New Calibration System from NIST Brings Greater Accuracy to Medical Scans

by Vishnuprasad on  August 13, 2015 at 5:49 PM Research News   - G J E 4
Researchers have demonstrated the first calibration system for positron emission tomography (PET) scanners directly tied to national measurement standards.
New Calibration System from NIST Brings Greater Accuracy to Medical Scans
New Calibration System from NIST Brings Greater Accuracy to Medical Scans

According to the researchers from the National Institute of Standards and Technology (NIST), better calibrations of the machines can increase the accuracy of their diagnostic images by several times.

NIST's technique, created over the past few years, is used to calibrate devices, 'phantoms,' specifically for PET scanners.

The system can be used fine-tune PET scanners that find cancers and track the progress of treatments, among other diagnostic applications. It can also be used to ensure the accuracy of some of the newest scanners on the market.

Phantoms are simply blocks of materials known to respond to X-rays in a consistent, known manner that's similar to the way human tissues respond.

They are commonly used to examine medical imaging devices such as X-ray scanners.

PET phantoms are considered to be more complicated because the scanners work by detecting radioactive materials injected in the patient.

The PET phantoms are lightweight hollow cylinders. They contain a small amount of radioactive germanium, which glows brightly in a PET scanner's readout. Measuring its brightness each day provides a benchmark for scanner sensitivity that allows medical technicians to compare patient scans taken on different days more effectively.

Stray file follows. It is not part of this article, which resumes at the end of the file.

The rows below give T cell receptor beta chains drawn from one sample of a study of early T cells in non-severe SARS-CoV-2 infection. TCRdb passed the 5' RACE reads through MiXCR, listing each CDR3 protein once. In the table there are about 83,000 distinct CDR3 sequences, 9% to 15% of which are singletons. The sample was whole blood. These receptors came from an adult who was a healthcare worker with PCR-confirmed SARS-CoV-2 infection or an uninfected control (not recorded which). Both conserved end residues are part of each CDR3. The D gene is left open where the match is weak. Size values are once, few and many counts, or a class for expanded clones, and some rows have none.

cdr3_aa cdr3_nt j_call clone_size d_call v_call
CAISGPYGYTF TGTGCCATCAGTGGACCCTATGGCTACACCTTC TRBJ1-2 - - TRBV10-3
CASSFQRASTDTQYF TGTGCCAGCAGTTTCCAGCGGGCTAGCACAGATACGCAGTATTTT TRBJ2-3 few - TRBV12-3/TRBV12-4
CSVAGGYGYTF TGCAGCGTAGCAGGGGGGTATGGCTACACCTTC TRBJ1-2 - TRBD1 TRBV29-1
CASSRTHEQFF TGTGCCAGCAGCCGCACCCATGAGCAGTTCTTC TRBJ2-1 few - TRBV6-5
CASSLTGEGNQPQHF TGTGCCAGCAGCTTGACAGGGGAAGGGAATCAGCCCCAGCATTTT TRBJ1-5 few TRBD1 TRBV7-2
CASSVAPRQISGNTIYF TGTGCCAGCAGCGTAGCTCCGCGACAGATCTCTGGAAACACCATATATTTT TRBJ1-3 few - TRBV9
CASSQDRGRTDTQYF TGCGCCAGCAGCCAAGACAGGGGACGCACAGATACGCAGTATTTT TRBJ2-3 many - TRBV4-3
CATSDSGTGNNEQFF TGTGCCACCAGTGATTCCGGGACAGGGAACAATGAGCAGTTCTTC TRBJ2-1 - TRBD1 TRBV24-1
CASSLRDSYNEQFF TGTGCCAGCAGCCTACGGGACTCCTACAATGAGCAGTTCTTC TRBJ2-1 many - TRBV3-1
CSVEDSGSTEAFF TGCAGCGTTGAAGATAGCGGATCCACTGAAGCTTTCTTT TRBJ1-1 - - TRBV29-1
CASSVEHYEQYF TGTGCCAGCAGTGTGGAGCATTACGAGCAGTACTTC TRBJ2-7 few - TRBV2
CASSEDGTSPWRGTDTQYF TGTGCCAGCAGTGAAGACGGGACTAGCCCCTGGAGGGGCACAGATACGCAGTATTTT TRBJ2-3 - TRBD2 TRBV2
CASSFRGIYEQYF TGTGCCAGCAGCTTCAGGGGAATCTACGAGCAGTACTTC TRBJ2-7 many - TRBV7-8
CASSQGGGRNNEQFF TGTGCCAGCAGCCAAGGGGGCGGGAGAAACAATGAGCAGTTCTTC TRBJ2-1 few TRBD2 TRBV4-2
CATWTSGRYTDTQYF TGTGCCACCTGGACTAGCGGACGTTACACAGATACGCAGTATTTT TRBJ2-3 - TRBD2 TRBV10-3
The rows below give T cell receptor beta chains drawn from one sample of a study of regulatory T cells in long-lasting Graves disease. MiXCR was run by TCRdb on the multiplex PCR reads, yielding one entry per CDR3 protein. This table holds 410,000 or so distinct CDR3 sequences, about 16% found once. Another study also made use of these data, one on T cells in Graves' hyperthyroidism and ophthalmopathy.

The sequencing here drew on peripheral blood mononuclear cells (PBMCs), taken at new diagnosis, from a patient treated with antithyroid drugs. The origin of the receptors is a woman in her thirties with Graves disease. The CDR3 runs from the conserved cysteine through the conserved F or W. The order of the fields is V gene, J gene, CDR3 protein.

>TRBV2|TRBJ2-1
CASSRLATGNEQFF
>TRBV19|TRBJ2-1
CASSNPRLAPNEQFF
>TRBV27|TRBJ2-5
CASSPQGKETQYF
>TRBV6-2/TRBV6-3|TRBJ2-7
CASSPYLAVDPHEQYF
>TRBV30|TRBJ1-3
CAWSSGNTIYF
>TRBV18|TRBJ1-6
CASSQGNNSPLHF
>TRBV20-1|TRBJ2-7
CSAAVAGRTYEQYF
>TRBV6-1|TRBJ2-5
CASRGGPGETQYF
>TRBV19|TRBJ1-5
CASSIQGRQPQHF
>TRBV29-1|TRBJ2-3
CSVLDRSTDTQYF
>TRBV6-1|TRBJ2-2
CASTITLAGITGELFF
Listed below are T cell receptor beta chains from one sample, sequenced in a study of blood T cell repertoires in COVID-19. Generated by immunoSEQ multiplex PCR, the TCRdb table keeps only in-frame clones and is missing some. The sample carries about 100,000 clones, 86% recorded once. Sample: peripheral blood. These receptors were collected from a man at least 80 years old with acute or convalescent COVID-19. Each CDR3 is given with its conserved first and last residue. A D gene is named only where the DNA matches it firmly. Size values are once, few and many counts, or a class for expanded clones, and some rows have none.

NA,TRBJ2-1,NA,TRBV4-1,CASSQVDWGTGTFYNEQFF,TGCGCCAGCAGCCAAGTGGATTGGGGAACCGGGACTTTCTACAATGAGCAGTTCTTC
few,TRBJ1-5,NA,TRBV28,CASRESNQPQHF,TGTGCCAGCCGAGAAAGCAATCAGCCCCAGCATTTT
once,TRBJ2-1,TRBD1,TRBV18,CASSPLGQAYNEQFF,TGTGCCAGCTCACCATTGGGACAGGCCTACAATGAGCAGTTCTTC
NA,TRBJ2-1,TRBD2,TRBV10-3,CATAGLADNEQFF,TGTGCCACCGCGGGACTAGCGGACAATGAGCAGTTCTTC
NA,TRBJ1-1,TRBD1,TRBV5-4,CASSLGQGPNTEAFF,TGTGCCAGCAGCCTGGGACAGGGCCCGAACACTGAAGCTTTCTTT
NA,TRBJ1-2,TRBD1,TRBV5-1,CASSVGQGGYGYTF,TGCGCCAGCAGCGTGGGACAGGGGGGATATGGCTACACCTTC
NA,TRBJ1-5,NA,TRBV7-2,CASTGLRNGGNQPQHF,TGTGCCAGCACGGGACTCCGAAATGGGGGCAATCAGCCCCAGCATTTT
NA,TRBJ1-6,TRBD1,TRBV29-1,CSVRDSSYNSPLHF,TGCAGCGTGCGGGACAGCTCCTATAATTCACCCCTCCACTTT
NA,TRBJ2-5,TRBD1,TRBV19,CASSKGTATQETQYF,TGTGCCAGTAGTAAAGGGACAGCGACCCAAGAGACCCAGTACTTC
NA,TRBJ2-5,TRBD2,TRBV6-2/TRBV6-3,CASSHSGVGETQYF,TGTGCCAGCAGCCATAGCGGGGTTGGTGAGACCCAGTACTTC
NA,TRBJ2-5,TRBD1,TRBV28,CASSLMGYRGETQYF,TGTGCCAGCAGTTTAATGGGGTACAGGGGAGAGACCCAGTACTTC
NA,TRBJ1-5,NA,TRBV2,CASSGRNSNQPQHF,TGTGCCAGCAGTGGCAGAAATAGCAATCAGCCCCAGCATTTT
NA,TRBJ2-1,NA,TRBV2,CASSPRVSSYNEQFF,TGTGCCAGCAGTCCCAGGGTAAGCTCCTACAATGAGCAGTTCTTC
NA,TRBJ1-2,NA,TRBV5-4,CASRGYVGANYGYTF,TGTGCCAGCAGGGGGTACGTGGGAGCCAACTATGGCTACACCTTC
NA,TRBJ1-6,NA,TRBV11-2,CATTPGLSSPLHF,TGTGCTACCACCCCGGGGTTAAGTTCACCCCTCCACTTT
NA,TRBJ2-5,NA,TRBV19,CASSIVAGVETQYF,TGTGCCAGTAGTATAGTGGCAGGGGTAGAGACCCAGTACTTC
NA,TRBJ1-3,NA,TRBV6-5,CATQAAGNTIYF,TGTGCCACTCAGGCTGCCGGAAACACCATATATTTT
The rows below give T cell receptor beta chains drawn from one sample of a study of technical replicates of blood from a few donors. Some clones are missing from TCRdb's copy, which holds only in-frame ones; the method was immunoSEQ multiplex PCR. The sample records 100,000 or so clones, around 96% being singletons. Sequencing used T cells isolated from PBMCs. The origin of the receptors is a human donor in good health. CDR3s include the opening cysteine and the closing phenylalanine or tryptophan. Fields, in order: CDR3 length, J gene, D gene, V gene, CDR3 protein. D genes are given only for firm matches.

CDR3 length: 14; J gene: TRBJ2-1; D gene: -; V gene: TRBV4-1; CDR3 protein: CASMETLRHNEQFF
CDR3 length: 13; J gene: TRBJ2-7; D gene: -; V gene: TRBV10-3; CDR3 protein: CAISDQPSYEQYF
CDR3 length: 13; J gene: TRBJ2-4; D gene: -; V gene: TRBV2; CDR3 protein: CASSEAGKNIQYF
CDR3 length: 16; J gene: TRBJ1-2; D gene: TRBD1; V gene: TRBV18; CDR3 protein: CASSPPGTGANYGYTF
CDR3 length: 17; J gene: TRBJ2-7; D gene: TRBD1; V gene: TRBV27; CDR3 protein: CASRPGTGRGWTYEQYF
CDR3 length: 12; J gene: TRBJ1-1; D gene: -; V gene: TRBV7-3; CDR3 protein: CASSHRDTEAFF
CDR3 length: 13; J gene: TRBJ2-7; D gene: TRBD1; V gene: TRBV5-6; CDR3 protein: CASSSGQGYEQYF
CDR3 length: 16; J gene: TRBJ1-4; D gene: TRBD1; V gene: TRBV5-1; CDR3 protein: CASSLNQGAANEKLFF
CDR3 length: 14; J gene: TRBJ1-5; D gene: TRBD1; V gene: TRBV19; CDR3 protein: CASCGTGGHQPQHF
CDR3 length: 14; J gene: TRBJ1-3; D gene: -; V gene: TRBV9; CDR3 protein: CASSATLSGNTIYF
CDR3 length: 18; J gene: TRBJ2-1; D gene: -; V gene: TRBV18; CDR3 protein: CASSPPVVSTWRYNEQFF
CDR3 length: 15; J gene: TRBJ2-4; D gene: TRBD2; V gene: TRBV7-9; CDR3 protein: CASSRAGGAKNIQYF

Brian Zimmerman, part of the NIST group, says that the team is working on calibrating two more commercial phantom designs for Sanders that will be used with other types of clinical PET scanners. Also, the increased availability of NIST measurement traceability for clinical use could help save time and money for patients, he adds.

"Doctors are realizing putting effort into this kind of quantitative work can reveal differences of 5 percent in tumor size, rather than the 20 percent they look for now. It might help them to make decisions more quickly concerning whether a treatment or a clinical trial is working out," said Zimmerman.

Source: Medindia

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